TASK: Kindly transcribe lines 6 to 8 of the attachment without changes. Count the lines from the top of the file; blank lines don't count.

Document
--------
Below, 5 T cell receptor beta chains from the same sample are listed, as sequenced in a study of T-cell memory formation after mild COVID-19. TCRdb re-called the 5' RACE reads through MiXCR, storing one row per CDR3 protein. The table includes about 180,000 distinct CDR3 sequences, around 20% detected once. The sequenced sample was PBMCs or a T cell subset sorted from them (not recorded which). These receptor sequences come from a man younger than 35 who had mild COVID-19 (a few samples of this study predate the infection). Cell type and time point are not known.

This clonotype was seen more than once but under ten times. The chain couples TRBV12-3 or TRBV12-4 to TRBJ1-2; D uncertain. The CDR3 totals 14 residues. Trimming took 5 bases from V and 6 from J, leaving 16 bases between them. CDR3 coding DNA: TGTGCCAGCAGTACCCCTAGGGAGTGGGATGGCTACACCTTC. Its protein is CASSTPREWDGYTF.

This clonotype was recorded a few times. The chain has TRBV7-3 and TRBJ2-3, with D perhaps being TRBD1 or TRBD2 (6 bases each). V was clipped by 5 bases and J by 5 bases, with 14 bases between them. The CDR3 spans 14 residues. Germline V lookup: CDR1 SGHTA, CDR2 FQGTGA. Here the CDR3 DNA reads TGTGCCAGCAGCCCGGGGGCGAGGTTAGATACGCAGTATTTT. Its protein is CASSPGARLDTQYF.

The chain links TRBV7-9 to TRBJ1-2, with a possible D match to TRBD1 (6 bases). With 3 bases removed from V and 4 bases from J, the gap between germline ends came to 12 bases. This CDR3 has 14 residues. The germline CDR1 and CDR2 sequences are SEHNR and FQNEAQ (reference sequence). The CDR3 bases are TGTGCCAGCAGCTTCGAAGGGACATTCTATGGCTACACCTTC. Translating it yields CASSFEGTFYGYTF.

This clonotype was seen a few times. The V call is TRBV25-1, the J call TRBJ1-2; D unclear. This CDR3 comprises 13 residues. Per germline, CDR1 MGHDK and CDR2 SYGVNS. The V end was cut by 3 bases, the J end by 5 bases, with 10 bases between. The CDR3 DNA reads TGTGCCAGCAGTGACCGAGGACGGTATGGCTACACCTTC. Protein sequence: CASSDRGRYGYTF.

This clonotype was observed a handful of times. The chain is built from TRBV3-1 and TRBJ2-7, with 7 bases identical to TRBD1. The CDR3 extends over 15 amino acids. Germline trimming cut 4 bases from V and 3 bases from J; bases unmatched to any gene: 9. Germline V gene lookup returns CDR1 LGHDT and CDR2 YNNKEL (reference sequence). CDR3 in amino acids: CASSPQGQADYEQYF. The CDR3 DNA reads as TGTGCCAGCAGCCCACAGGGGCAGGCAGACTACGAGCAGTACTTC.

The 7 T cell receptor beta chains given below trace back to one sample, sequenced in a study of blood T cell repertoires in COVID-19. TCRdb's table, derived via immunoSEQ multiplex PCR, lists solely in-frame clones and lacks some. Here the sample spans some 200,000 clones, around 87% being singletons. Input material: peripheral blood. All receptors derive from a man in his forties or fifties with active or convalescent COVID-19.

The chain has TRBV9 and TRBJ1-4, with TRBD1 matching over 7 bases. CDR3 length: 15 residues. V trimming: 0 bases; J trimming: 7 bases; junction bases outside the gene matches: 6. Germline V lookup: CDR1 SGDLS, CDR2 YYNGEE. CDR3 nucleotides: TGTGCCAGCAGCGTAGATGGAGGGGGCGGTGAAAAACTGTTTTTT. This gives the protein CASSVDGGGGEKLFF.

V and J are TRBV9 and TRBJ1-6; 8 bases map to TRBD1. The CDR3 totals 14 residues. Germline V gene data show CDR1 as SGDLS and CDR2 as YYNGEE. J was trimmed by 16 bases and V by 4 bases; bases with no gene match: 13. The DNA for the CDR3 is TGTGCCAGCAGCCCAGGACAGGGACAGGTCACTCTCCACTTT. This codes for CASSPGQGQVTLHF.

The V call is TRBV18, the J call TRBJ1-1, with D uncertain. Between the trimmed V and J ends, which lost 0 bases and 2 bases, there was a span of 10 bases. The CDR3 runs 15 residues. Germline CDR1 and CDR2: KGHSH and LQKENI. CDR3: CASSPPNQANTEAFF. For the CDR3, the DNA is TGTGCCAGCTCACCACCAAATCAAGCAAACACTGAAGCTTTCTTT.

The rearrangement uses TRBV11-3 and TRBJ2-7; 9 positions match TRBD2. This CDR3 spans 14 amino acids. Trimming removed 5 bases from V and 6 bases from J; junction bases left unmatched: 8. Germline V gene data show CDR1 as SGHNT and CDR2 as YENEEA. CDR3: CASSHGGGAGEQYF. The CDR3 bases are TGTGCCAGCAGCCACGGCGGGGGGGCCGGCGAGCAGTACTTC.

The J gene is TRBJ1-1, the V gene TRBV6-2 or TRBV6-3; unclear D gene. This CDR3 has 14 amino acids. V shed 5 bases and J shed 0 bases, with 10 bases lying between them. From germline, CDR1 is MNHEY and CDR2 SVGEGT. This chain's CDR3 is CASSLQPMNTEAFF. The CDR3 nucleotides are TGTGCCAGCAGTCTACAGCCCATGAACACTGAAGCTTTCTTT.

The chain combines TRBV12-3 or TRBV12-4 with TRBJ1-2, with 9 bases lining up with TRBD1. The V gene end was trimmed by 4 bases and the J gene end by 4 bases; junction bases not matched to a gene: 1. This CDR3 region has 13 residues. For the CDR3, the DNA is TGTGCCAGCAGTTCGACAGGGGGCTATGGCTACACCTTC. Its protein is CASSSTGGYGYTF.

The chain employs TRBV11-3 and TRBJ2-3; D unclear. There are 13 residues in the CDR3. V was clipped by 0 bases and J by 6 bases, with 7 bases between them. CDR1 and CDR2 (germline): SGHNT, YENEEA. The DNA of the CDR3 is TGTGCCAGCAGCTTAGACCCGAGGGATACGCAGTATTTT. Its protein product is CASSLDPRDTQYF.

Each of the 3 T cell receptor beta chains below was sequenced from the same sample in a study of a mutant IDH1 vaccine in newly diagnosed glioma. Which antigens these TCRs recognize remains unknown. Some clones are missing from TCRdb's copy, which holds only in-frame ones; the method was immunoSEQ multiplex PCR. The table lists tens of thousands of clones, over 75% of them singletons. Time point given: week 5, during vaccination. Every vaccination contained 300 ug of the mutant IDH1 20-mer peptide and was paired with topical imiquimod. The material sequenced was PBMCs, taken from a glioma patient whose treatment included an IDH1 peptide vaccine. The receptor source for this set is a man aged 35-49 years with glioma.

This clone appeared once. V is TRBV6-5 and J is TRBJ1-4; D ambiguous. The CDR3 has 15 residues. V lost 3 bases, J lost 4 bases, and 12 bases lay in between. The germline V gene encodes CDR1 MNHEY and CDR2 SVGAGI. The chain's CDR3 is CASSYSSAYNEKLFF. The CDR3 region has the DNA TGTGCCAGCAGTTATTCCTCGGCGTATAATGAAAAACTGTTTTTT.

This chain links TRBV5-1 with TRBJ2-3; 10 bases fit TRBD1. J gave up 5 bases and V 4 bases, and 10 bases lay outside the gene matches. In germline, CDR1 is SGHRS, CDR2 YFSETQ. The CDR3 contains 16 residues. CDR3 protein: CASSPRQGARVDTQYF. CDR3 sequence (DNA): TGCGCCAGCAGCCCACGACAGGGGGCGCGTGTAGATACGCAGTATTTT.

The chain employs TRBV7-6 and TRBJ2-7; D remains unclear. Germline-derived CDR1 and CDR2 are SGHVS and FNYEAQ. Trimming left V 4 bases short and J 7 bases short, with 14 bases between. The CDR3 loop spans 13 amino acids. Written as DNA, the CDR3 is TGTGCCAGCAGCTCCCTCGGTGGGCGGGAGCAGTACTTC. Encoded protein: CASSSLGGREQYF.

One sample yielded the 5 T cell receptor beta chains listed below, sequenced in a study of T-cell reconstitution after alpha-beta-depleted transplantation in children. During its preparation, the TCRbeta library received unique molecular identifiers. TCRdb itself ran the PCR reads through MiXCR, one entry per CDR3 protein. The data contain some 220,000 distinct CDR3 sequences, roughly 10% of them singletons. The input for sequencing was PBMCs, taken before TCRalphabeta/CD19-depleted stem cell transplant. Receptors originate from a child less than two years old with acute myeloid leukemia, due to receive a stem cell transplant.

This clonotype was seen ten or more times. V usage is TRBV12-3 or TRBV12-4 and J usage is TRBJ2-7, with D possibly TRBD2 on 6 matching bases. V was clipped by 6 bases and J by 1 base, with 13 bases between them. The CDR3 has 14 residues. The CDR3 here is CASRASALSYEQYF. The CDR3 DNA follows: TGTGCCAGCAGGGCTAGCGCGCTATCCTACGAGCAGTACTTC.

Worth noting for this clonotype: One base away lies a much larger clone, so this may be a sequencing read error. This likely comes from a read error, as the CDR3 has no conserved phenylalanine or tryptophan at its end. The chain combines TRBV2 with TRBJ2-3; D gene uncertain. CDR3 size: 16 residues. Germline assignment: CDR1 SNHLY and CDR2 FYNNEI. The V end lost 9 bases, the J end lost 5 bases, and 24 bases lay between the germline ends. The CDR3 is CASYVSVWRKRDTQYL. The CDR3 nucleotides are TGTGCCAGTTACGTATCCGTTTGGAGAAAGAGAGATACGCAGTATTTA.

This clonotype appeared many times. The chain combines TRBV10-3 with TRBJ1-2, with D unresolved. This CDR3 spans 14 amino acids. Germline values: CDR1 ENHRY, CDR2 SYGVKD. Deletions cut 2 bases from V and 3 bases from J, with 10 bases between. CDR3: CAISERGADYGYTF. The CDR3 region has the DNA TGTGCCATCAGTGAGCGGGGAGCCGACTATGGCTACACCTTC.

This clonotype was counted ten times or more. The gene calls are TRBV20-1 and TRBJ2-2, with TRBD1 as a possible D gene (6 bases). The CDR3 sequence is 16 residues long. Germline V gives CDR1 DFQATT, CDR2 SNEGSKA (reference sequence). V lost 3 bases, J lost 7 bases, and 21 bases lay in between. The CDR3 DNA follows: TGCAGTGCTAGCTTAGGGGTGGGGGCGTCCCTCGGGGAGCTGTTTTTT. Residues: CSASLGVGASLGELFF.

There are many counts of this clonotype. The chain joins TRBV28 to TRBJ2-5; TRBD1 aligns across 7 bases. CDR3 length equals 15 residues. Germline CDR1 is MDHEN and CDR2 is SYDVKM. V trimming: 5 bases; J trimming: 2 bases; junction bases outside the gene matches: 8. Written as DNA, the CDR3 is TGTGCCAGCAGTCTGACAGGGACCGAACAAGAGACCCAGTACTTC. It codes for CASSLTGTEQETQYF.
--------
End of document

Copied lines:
This clonotype was observed a handful of times. The chain is built from TRBV3-1 and TRBJ2-7, with 7 bases identical to TRBD1. The CDR3 extends over 15 amino acids. Germline trimming cut 4 bases from V and 3 bases from J; bases unmatched to any gene: 9. Germline V gene lookup returns CDR1 LGHDT and CDR2 YNNKEL (reference sequence). CDR3 in amino acids: CASSPQGQADYEQYF. The CDR3 DNA reads as TGTGCCAGCAGCCCACAGGGGCAGGCAGACTACGAGCAGTACTTC.

The 7 T cell receptor beta chains given below trace back to one sample, sequenced in a study of blood T cell repertoires in COVID-19. TCRdb's table, derived via immunoSEQ multiplex PCR, lists solely in-frame clones and lacks some. Here the sample spans some 200,000 clones, around 87% being singletons. Input material: peripheral blood. All receptors derive from a man in his forties or fifties with active or convalescent COVID-19.

The chain has TRBV9 and TRBJ1-4, with TRBD1 matching over 7 bases. CDR3 length: 15 residues. V trimming: 0 bases; J trimming: 7 bases; junction bases outside the gene matches: 6. Germline V lookup: CDR1 SGDLS, CDR2 YYNGEE. CDR3 nucleotides: TGTGCCAGCAGCGTAGATGGAGGGGGCGGTGAAAAACTGTTTTTT. This gives the protein CASSVDGGGGEKLFF.